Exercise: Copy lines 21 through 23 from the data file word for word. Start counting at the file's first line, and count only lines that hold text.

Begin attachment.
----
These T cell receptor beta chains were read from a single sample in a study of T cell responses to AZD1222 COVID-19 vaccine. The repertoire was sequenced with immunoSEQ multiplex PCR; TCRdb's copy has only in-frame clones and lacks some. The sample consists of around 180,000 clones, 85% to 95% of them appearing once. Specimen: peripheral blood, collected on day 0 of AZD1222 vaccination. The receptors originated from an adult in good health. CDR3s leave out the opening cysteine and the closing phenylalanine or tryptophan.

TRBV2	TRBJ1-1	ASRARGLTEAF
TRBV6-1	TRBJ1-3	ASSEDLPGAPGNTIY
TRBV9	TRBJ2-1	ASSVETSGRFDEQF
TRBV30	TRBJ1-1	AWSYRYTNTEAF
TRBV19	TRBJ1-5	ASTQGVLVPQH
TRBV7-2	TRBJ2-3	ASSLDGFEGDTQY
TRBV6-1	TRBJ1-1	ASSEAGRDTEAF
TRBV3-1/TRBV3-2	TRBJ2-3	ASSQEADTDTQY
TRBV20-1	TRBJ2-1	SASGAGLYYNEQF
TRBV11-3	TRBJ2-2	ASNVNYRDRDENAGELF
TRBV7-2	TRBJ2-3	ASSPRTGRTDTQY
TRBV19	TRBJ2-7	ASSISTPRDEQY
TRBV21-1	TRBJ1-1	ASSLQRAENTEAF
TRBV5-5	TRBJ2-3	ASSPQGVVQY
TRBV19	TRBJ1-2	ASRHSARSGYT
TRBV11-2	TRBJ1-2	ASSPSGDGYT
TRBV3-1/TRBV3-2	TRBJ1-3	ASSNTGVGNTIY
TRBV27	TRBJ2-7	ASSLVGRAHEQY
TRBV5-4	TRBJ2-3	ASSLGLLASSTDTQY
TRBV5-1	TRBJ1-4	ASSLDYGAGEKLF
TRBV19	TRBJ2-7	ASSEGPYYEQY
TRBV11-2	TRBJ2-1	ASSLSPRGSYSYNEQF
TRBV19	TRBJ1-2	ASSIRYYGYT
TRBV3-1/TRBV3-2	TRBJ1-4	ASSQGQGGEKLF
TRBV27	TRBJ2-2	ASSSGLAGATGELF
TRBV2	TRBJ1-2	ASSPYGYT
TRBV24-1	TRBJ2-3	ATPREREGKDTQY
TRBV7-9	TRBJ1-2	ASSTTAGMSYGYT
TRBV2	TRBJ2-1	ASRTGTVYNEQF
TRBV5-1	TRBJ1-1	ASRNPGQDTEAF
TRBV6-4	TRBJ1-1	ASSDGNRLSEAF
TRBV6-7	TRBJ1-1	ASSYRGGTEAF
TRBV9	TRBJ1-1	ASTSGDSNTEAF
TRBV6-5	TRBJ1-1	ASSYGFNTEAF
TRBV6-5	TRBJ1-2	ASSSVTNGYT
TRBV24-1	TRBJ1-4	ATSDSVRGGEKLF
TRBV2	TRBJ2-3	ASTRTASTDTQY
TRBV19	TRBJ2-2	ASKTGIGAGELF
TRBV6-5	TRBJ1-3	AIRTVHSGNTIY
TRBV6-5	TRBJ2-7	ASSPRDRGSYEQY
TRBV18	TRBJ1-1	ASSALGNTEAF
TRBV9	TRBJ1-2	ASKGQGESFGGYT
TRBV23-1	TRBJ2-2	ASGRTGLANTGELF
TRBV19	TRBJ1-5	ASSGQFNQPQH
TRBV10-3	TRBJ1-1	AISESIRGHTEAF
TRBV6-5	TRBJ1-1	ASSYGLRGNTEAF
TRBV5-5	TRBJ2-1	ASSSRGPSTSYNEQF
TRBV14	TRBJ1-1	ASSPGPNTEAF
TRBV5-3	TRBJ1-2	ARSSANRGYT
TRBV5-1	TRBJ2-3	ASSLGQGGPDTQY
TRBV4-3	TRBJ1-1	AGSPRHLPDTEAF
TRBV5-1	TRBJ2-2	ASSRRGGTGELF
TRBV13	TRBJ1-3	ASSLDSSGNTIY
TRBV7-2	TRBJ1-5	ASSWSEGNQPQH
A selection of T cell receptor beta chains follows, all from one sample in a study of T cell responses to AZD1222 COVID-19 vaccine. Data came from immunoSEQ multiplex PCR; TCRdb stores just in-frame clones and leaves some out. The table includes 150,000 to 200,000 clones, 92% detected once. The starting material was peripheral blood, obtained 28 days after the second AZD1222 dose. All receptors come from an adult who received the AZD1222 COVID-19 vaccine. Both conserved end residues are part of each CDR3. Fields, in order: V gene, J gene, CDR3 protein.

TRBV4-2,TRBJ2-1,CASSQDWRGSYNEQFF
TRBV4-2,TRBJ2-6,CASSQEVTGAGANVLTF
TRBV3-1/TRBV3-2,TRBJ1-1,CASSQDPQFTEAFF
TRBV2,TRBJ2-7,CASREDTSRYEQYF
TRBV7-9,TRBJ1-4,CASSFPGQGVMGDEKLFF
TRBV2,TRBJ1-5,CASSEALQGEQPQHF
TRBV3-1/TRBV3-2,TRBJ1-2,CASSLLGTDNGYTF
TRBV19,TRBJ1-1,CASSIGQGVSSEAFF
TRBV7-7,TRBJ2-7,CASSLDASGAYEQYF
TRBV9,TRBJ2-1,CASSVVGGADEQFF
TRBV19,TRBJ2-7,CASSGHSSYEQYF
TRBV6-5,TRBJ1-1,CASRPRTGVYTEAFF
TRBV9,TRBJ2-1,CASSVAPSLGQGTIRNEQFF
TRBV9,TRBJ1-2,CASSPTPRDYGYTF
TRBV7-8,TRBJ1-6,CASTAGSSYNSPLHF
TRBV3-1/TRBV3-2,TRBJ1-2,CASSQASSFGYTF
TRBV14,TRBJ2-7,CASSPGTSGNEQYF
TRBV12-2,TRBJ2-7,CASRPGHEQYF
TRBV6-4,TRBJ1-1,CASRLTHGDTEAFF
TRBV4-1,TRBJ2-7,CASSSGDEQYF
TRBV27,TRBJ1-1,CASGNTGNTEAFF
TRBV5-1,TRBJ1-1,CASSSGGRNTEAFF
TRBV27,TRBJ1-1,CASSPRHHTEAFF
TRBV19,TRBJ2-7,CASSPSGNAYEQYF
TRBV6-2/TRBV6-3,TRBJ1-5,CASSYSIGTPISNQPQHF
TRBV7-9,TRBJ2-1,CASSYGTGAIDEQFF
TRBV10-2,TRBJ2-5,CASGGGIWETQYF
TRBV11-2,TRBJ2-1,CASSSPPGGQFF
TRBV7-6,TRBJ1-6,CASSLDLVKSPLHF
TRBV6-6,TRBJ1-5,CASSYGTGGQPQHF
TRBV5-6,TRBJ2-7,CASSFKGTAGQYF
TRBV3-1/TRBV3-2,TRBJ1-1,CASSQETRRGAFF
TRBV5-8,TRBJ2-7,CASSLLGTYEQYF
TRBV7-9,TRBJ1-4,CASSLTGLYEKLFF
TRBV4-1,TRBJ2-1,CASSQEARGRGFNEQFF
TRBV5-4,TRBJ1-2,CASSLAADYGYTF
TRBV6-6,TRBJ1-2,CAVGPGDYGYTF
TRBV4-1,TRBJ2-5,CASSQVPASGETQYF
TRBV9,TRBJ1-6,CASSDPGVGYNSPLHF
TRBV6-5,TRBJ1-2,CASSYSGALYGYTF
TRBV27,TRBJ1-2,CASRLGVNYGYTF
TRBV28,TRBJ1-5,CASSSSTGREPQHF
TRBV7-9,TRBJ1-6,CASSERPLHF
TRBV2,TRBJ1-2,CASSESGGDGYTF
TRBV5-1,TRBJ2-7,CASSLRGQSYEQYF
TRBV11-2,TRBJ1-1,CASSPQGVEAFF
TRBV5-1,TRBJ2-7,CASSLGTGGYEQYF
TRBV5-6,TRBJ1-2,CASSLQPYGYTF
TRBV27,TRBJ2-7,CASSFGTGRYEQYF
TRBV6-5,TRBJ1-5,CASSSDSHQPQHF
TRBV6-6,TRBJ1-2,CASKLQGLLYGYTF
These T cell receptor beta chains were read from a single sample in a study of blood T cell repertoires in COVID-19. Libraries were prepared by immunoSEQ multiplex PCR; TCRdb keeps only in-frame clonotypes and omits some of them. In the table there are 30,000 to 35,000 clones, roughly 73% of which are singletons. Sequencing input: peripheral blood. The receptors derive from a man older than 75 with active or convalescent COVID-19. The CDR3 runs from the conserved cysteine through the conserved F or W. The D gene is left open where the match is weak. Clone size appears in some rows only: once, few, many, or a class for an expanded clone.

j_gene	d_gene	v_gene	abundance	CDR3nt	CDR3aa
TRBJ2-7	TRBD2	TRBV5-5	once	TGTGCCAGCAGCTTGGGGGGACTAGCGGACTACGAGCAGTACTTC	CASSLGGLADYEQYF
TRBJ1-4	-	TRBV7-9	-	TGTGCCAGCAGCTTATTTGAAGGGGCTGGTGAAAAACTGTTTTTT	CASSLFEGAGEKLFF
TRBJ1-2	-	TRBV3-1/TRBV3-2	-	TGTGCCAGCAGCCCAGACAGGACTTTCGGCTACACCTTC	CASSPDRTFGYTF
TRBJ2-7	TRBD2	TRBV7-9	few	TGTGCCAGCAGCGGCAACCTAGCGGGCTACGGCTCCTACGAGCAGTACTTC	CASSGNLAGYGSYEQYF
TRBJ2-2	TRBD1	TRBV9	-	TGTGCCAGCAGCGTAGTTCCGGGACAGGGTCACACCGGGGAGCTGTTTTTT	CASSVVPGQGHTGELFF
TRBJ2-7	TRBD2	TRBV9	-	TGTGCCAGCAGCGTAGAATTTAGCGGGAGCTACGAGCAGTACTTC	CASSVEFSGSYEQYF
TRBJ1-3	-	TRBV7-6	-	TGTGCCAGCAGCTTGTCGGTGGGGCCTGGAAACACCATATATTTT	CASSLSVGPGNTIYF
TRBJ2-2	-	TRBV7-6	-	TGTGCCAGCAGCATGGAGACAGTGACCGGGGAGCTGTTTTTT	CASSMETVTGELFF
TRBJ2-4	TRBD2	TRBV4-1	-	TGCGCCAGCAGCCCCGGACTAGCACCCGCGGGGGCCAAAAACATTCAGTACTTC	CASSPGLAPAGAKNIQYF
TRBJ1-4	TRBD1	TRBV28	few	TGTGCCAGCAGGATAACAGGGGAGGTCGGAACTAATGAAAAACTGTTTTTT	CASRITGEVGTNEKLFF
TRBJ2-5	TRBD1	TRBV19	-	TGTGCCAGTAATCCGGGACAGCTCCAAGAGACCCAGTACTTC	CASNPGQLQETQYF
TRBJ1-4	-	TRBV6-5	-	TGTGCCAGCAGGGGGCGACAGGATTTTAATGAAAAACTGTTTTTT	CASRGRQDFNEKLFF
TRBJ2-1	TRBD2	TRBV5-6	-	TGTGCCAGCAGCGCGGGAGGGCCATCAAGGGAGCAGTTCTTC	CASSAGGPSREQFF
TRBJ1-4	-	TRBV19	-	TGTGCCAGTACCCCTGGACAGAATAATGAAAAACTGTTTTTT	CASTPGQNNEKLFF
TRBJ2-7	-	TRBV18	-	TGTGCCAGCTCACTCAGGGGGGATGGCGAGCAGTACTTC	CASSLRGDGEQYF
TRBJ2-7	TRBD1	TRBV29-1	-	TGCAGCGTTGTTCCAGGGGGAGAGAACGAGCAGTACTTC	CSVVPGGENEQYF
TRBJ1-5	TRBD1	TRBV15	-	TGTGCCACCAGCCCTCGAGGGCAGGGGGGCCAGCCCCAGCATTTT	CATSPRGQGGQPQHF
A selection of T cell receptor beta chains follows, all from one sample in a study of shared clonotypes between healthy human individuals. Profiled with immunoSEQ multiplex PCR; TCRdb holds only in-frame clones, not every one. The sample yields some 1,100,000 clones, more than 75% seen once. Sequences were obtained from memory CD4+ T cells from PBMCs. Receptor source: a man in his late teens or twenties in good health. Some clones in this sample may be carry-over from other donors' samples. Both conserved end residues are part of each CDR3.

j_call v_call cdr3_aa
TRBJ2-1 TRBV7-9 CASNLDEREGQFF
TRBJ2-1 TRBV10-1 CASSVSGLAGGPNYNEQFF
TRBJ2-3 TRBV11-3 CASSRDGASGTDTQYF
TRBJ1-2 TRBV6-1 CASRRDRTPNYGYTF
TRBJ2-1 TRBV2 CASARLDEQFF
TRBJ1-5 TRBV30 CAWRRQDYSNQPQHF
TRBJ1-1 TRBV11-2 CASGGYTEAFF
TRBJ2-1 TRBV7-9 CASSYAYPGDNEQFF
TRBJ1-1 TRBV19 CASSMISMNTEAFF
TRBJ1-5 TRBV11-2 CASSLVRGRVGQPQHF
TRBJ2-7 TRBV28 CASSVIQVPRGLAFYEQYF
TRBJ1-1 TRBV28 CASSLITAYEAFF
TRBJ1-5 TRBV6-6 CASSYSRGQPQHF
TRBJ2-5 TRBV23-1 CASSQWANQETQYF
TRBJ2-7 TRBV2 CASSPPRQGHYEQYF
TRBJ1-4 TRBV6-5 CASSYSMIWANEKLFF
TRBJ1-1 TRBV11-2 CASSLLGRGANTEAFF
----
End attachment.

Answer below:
TRBV5-1	TRBJ1-4	ASSLDYGAGEKLF
TRBV19	TRBJ2-7	ASSEGPYYEQY
TRBV11-2	TRBJ2-1	ASSLSPRGSYSYNEQF